If you’ve followed this blog at all, you probably know that I’m charmed by African Violets (Saintpaulia). I mean, I did write a whole novel about a magical one! That’s because I adore everything about these little guys. I love their fuzzy leaves. I love how they grow in almost perfect, rounded whorls, and I love their cheery upright flowers. The colors vary from purple to magenta to pink to yellow, white, and so on. And the flower forms range from single to double to fringed to striped and more. But did you know there’s an even more unusual African Violet? It’s the Variegated African Violet.
The Variegated African Violet
Variegated African Violets have been around since the late 1950s. Their leaves are usually edged or speckled or streaked with white but this varies. Some have white interiors, some have yellow new growth, etc. They bloom most commonly in purple and pink and occasionally you’ll find a double-flowered variety, which is really special. Like regular African Violets, they’re easy enough to keep alive though a Variegated African Violet is a bit trickier.
Caring for a Variegated African Violet
My Variegated African Violet, whose cultivar name I’m still not sure of, boasts serrated leaves and lots of vivid white on the margins. When those leaves emerge, they sport a dusty pink color. My heart soars whenever I see this small but pretty feature.
I grow my African Violet in a south-facing window with partial direct sunlight. Traditionally, they like bright indirect light. They also like a warm room and extra humidity though I’ve always grown mine just fine without added pebbles in water. (Note, I do sometimes use a humidifier in winter.) But there are a few tricks to keeping a Variegated African Violet happy. Here’s what I’ve learned:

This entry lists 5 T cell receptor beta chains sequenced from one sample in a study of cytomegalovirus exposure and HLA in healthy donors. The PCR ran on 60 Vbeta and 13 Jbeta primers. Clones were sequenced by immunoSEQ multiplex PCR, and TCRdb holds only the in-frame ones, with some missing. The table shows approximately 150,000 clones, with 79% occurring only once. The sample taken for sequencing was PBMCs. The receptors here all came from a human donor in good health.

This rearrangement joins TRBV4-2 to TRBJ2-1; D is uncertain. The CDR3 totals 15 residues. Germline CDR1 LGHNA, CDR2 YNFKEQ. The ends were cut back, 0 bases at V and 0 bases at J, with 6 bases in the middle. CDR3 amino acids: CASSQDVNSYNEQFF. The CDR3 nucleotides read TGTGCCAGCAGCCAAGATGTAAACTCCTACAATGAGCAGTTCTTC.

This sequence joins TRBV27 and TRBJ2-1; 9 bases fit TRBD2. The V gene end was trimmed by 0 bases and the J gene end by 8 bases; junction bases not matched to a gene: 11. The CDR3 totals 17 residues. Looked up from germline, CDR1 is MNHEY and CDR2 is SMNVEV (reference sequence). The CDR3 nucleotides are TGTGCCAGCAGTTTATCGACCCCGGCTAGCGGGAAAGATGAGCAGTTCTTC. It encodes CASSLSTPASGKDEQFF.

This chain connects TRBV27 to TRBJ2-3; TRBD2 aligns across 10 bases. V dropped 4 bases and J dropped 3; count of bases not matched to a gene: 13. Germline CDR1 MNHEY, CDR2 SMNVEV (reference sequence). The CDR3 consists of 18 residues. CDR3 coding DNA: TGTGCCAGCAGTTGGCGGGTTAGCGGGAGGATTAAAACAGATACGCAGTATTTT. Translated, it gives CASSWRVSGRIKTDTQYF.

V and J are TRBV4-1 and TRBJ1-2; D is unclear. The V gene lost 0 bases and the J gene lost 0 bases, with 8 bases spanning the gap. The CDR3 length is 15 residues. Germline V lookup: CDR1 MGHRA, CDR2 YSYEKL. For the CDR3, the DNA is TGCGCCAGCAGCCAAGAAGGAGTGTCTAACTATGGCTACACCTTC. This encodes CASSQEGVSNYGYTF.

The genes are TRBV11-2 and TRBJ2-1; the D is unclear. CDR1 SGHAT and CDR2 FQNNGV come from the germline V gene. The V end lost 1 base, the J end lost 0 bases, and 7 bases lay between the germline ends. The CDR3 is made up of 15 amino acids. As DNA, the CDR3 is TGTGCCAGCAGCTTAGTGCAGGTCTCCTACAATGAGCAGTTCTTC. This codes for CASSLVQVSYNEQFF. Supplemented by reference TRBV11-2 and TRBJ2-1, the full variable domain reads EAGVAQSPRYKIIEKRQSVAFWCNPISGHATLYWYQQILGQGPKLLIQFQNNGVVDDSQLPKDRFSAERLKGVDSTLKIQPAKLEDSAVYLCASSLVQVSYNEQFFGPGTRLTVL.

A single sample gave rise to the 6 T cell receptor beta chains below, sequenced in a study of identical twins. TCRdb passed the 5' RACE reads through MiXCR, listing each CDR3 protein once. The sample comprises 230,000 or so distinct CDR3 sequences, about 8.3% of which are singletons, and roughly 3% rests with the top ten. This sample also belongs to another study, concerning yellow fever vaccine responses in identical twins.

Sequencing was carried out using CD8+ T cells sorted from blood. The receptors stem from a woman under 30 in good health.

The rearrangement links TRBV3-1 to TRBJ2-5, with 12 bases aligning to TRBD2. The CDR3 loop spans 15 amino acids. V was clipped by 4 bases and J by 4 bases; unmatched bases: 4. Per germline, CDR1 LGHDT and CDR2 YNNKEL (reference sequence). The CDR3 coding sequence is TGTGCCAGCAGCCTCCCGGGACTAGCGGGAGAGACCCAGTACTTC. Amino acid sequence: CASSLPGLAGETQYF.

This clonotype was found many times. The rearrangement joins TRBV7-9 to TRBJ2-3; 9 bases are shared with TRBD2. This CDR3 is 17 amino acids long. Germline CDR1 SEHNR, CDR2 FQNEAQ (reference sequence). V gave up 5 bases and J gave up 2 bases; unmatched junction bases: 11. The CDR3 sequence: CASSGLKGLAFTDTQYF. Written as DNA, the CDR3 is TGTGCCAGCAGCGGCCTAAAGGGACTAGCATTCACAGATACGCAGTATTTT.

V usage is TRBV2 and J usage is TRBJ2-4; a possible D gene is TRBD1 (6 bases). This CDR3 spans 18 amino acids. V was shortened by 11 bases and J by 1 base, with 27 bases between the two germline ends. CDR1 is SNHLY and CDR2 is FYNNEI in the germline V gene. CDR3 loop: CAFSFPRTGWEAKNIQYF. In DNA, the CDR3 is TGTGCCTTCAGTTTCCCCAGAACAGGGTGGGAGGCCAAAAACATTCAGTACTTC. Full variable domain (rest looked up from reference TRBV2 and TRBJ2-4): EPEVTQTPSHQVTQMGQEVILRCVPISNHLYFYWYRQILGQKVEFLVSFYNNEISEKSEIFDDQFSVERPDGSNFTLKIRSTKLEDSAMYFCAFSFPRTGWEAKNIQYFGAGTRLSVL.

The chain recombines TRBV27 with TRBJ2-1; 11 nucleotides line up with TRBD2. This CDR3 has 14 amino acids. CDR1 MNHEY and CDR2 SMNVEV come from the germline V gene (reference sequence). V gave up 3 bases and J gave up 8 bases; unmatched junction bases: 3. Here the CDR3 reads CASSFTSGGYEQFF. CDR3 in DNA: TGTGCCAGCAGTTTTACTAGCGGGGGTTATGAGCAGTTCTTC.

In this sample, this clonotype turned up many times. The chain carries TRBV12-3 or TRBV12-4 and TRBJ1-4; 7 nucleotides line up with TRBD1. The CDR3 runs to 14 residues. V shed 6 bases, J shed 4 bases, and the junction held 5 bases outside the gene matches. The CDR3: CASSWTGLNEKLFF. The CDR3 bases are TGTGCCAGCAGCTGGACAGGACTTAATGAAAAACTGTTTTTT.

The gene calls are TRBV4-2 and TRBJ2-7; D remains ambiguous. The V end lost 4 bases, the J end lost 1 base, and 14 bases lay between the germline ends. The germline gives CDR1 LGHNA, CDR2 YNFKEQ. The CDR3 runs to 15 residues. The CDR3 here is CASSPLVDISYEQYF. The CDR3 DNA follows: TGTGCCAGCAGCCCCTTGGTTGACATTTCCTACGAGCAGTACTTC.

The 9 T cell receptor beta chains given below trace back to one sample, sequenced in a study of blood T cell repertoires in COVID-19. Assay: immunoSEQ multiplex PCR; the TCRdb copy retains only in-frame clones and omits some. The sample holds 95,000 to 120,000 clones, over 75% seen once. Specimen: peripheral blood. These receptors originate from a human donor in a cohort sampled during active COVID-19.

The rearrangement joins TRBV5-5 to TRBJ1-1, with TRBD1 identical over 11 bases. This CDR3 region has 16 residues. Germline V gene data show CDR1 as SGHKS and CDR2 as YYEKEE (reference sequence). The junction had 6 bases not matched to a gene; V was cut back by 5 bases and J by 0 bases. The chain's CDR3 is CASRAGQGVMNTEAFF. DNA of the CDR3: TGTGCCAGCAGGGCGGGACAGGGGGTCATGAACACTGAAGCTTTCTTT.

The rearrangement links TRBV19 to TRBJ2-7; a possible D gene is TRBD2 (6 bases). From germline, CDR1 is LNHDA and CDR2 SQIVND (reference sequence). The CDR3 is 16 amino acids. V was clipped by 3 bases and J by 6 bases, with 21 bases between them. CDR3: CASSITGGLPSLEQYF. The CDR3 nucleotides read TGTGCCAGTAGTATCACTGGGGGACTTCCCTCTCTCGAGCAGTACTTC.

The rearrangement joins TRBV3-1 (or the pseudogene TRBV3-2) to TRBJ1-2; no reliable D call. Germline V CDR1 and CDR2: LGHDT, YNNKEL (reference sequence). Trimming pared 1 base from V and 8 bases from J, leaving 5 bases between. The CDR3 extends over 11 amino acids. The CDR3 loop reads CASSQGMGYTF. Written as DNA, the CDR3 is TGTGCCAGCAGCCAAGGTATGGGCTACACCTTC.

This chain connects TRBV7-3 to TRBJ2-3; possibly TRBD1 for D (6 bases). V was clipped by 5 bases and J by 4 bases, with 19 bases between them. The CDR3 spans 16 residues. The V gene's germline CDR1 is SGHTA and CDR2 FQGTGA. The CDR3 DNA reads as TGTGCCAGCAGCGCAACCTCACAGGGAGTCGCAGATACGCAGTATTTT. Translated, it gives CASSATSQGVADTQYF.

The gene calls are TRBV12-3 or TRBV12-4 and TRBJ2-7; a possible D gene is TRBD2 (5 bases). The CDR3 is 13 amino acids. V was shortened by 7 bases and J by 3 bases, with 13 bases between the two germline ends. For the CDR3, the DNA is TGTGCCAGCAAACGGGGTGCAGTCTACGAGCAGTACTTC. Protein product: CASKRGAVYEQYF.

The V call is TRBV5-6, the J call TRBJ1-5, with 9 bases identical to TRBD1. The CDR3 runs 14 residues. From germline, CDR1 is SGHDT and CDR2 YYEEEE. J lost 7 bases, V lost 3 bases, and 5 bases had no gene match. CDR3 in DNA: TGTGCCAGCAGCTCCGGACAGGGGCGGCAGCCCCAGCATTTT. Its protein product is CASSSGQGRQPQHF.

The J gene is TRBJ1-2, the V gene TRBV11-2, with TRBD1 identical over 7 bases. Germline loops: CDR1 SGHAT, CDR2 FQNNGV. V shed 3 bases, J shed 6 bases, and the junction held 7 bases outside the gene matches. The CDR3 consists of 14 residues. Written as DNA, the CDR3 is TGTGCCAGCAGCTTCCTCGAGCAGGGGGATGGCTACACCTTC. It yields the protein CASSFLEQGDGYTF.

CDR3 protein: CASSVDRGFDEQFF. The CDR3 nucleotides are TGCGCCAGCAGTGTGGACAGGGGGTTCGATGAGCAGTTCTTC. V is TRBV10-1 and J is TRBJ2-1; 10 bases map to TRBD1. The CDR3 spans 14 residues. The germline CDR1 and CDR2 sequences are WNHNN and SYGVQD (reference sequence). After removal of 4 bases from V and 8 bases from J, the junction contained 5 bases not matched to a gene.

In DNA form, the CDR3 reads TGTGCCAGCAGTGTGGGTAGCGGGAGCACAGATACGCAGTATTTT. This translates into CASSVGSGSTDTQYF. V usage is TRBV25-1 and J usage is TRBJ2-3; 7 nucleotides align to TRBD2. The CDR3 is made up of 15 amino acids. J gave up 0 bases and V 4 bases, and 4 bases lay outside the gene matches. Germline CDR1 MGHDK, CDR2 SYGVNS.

- They don’t like a lot of harsh sun. Because their leaves have that white color, they don’t have the extra chlorophyll to take in sunlight. So don’t let it get scorched in a sunny window. Grow it in a north- or east-facing window if you can.
- They dry out more quickly than regular African Violets. But instead of watering them more frequently, I water them with more water, like more thoroughly soak the soil. This seems to keep them happy.
- Speaking of water, they like room temperature water, not cold water. It shocks their roots.
- Don’t fertilize too often or the variegation will fade. I fertilize mine once a month during spring and that’s about it.